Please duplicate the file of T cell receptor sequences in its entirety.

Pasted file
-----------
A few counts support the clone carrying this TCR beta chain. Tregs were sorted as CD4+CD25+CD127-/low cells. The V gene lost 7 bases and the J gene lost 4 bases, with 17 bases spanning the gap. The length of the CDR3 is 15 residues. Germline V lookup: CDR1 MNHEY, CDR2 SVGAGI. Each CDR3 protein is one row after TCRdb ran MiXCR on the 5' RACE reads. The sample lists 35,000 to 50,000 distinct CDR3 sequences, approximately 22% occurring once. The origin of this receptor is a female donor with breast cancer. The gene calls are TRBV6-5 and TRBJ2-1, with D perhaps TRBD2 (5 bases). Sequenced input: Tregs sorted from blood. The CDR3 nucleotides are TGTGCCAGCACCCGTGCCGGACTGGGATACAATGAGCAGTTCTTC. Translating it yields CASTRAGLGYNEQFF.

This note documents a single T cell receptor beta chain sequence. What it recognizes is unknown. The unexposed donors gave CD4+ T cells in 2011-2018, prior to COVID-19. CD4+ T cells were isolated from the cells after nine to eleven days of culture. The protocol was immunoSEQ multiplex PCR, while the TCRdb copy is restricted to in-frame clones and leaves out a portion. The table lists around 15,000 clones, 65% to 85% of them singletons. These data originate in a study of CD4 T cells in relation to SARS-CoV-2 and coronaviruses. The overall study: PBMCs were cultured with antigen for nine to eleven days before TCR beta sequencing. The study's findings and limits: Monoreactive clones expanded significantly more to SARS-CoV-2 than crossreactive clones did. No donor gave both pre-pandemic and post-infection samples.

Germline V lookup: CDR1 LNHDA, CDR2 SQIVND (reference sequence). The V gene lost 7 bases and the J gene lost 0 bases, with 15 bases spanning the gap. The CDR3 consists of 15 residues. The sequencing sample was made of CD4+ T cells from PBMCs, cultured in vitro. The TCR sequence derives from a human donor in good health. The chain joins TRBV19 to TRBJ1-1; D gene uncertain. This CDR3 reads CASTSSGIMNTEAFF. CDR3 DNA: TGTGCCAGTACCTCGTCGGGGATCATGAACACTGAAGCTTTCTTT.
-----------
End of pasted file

A few counts support the clone carrying this TCR beta chain. Tregs were sorted as CD4+CD25+CD127-/low cells. The V gene lost 7 bases and the J gene lost 4 bases, with 17 bases spanning the gap. The length of the CDR3 is 15 residues. Germline V lookup: CDR1 MNHEY, CDR2 SVGAGI. Each CDR3 protein is one row after TCRdb ran MiXCR on the 5' RACE reads. The sample lists 35,000 to 50,000 distinct CDR3 sequences, approximately 22% occurring once. The origin of this receptor is a female donor with breast cancer. The gene calls are TRBV6-5 and TRBJ2-1, with D perhaps TRBD2 (5 bases). Sequenced input: Tregs sorted from blood. The CDR3 nucleotides are TGTGCCAGCACCCGTGCCGGACTGGGATACAATGAGCAGTTCTTC. Translating it yields CASTRAGLGYNEQFF.

This note documents a single T cell receptor beta chain sequence. What it recognizes is unknown. The unexposed donors gave CD4+ T cells in 2011-2018, prior to COVID-19. CD4+ T cells were isolated from the cells after nine to eleven days of culture. The protocol was immunoSEQ multiplex PCR, while the TCRdb copy is restricted to in-frame clones and leaves out a portion. The table lists around 15,000 clones, 65% to 85% of them singletons. These data originate in a study of CD4 T cells in relation to SARS-CoV-2 and coronaviruses. The overall study: PBMCs were cultured with antigen for nine to eleven days before TCR beta sequencing. The study's findings and limits: Monoreactive clones expanded significantly more to SARS-CoV-2 than crossreactive clones did. No donor gave both pre-pandemic and post-infection samples.

Germline V lookup: CDR1 LNHDA, CDR2 SQIVND (reference sequence). The V gene lost 7 bases and the J gene lost 0 bases, with 15 bases spanning the gap. The CDR3 consists of 15 residues. The sequencing sample was made of CD4+ T cells from PBMCs, cultured in vitro. The TCR sequence derives from a human donor in good health. The chain joins TRBV19 to TRBJ1-1; D gene uncertain. This CDR3 reads CASTSSGIMNTEAFF. CDR3 DNA: TGTGCCAGTACCTCGTCGGGGATCATGAACACTGAAGCTTTCTTT.